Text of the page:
Then there is SoundMagic, which defies all the negativity by consistently producing quality products that are sturdy and perform well. We reviewed the SoundMagic E10S and were absolutely floored by how great they were for the price. We now have with us the Rs. 2,499 SoundMagic P21, an on-ear model which is looking to replicate the success of the E10S. It's priced lower and seems promising, which is why we've been looking forward to bringing you this review.
Design, specifications and fit
The SoundMagic P21 features 40mm neodymium drivers with a frequency response range of 20-20,000Hz. Sensitivity measures at 103dB, while impedance registers at 32Ohms. The non-detachable flat cable is 1.2m long, and the entire headset weighs 110g. The package includes a decent soft pouch which can hold the headphones when they are folded. Two colour options are available: black and red (the colour of our review sample), and white.
The on-ear P21 headphones feature a lot of plastic in the casing and headband, which looks cheap but feels sturdy and well-built. Unlike the good-looking E10S in-ears, the SoundMagic P21 could pass of for any other pair of headphones in its price range, and you aren't going to be able to fool anyone into thinking these are premium cans. The skeleton of the headband is metal though, and there are convenient numbered markings to ensure that you get a proper fit. The underside of the headband and the ear cups have excellent soft padding. The entire set folds into a convenient shape for storage.
The headphones feature a non-detachable 1.2m flat cable, with a sturdy L-shaped 3.5mm plug. The flat cable stays free of tangles, and fortunately there's no audible cable noise. The ear cups sit on top of your ears in normal use cases and don't clamp down too hard. This keeps the fit comfortable most of the time, although you will need to take them off for a short rest every 30 minutes or so to give your ears some air.
We used our reference Fiio X1 high-resolution audio player and an Android smartphone as sources for the review. Focus tracks for the test were Bonobo's Days To Come, Los Del Rios' Macarena, and Pharrell Williams' Gust Of Wind in 16/44.1 FLAC; and The Who's Eminence Front in 320kbps MP3.
First up, we played Days To Come. The track starts with light twinkle in the highs, and eventually develops impressive lows. One of the first things we noticed was the warmth in the sound, along with decent bass response. While the thump isn't quite as powerful and exciting as some other options, it's still adequate. We would even say it's calculated and subtle at times, and feels very sophisticated for the price. There is similarly good response from the treble, although at times it feels a bit too subtle for our liking.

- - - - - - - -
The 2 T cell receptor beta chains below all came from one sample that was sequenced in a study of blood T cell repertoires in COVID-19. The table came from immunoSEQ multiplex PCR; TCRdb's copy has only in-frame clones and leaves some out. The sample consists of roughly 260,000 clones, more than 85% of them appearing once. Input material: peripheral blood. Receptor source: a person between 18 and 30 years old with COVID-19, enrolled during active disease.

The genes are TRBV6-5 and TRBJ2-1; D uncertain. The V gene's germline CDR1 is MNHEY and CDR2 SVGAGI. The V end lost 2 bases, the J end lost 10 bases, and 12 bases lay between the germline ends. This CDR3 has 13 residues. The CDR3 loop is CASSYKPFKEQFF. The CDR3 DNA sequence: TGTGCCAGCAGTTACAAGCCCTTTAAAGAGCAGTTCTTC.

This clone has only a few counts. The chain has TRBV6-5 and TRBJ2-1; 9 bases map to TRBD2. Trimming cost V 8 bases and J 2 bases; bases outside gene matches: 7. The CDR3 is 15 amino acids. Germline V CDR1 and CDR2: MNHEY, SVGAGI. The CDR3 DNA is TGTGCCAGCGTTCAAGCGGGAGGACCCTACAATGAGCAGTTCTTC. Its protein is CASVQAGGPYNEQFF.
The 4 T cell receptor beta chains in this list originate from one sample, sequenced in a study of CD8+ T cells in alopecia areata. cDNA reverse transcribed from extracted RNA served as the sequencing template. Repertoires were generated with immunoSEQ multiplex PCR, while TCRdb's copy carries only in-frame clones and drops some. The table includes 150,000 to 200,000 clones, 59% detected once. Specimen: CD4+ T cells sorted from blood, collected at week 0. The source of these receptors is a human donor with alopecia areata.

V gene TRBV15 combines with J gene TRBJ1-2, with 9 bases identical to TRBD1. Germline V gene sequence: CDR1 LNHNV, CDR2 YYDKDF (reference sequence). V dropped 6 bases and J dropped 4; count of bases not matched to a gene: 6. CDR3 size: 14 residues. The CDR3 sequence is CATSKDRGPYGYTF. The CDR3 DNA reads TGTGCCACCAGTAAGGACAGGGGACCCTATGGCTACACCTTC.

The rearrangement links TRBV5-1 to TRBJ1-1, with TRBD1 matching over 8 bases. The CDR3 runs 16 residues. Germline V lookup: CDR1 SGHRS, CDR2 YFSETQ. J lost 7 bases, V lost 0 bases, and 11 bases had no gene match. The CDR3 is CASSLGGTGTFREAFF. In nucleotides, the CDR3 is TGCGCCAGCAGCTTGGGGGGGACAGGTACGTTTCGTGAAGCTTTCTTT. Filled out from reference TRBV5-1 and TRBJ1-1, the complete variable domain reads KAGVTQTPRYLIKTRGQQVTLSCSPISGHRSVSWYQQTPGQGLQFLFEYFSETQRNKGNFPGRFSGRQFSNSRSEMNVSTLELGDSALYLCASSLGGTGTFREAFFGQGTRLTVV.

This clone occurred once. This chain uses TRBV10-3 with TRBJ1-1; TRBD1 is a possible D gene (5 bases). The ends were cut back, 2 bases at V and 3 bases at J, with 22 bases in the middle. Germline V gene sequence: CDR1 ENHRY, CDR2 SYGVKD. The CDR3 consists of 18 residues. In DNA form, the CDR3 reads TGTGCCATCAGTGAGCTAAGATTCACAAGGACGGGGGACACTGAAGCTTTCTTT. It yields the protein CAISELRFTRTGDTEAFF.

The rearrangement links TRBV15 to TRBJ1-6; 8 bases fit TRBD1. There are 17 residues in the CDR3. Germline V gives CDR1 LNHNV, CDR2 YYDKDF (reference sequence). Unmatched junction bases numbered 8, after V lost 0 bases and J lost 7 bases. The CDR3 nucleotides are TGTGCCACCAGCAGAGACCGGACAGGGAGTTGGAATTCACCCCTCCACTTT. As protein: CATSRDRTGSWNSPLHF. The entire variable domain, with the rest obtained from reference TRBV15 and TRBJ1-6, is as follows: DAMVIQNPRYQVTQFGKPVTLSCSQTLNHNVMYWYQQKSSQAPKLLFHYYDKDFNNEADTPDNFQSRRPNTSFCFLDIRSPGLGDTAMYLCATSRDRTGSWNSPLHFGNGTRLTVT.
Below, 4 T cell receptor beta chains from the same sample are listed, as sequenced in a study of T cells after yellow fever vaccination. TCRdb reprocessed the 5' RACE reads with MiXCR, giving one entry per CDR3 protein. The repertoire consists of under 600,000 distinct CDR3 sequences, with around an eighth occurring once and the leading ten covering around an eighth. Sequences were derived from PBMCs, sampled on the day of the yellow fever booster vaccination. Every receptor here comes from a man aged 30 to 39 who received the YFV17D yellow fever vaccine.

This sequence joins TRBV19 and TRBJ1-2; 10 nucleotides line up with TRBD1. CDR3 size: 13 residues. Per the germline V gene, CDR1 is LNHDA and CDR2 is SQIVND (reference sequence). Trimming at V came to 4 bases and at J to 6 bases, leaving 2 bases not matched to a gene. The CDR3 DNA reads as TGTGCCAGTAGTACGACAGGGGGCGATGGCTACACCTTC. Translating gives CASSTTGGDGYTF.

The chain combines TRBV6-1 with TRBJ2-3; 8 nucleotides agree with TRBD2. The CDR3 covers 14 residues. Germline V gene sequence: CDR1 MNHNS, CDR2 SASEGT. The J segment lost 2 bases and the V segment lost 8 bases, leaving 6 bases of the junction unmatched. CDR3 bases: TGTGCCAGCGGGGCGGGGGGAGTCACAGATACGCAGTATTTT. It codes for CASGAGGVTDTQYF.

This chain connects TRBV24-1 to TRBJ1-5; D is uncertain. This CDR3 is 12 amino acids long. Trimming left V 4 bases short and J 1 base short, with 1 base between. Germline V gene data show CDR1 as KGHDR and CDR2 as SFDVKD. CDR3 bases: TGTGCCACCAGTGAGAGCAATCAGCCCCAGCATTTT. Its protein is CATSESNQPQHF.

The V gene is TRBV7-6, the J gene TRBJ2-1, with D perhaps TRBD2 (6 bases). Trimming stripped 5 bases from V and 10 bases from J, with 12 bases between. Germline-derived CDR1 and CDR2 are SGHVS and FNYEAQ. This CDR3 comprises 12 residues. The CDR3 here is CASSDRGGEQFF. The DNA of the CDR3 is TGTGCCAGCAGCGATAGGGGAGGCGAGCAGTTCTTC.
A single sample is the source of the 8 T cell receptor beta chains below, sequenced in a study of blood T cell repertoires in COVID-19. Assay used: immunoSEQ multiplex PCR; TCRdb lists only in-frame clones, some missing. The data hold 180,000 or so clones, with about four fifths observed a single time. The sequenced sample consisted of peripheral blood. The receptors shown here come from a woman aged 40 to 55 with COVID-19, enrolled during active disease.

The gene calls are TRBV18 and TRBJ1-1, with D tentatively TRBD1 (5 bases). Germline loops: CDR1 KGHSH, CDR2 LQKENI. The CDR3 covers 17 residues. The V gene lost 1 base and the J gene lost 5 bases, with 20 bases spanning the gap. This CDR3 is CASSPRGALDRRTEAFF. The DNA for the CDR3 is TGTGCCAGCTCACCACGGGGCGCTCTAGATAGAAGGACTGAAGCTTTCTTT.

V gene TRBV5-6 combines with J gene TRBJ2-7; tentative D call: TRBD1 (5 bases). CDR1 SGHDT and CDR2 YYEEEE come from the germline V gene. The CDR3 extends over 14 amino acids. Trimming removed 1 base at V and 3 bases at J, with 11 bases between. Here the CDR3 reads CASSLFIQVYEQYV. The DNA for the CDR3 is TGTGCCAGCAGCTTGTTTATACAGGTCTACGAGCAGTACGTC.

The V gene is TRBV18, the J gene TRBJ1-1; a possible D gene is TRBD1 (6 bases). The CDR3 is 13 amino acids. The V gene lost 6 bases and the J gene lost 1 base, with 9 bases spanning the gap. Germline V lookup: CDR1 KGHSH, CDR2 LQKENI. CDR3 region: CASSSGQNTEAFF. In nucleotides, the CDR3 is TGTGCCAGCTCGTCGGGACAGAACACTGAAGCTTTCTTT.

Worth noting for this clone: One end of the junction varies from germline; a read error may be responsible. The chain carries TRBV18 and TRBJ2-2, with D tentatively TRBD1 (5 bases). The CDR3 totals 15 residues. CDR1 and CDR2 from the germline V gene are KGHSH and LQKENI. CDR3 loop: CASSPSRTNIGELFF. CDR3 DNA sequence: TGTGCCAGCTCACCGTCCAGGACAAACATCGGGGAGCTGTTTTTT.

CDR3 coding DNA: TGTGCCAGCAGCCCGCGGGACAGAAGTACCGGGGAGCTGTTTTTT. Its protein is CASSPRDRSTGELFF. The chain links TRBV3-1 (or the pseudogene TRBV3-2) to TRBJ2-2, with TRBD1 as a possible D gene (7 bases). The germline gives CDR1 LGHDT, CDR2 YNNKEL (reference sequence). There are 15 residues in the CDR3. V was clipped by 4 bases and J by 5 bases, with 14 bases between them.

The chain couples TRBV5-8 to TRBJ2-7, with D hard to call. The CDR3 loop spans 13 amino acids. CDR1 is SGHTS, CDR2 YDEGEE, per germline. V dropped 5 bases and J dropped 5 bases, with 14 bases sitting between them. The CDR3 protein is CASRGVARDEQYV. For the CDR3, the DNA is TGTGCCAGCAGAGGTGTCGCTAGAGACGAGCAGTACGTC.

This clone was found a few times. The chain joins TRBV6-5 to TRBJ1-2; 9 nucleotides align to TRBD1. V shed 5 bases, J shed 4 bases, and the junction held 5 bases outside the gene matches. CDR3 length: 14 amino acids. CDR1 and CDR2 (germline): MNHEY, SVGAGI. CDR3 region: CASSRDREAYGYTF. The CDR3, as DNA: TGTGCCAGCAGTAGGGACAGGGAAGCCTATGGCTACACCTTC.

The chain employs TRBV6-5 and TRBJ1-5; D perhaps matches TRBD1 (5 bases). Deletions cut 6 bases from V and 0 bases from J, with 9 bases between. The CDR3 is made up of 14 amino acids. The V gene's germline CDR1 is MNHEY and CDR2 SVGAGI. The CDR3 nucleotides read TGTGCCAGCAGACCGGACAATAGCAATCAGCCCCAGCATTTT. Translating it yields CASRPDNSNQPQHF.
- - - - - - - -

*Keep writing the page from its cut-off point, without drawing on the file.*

Next, we played what was quite possibly the most annoying song of the 90s; Macarena. Despite cringing our way through the track, we did enjoy the way the mids and vocals were handled. The track also revealed good frequency handling with the sub-mid and low ranges. There is also a fair amount of fluidity in the sound, showing impressive sound imaging.
We moved on to Gust Of Wind. Apart from the sophistication of the bass, we also noticed that frequency response was fantastic through the range. All in all, these headphones provide a smooth, comfortable and balanced sound that can be expected of ones that cost several times as much as these do. Considering the actual price of the SoundMagic P21, we were tremendously impressed with the quality of the sound.
Finally, we played our MP3 of Eminence Front, and the SoundMagic P21 did a good job of soundstaging. We felt a real sense of the separation of elements, along with depth and width in the sound reproduction. Gentler elements in the track, along with the vocals, felt suitably placed and distinctly strong. Although this is by no means the best possible sound, it is easily as good as anything you would find on headphones four times the price of the SoundMagic P21. This is what makes these headphones special.
The SoundMagic P21 does not quite achieve the superior levels of musicality that we've seen on the Sennheiser Urbanite or even the V-Moda XS. It isn't all that good-looking either, although it is clearly durable, comfortable and functional enough. However, when you consider that it costs just Rs. 2,499 (much less if you shop around online), the P21 represents fantastic value for money.
The sound is balanced, while bass and treble responses are calculated and subtle, with just enough bite to keep you hooked. The warm sound is comfortable and will work well for typical buyers in this price range. Like the E10S, SoundMagic has produced an all-round winner in the P21 that works well with all kinds of music and offers a level of musicality that we haven't seen before with on-ears in this price range. If you can live with its plain appearance, the SoundMagic P21 is the perfect on-ear option for you.
Price (MRP): Rs. 2,499
Ratings (Out of 5)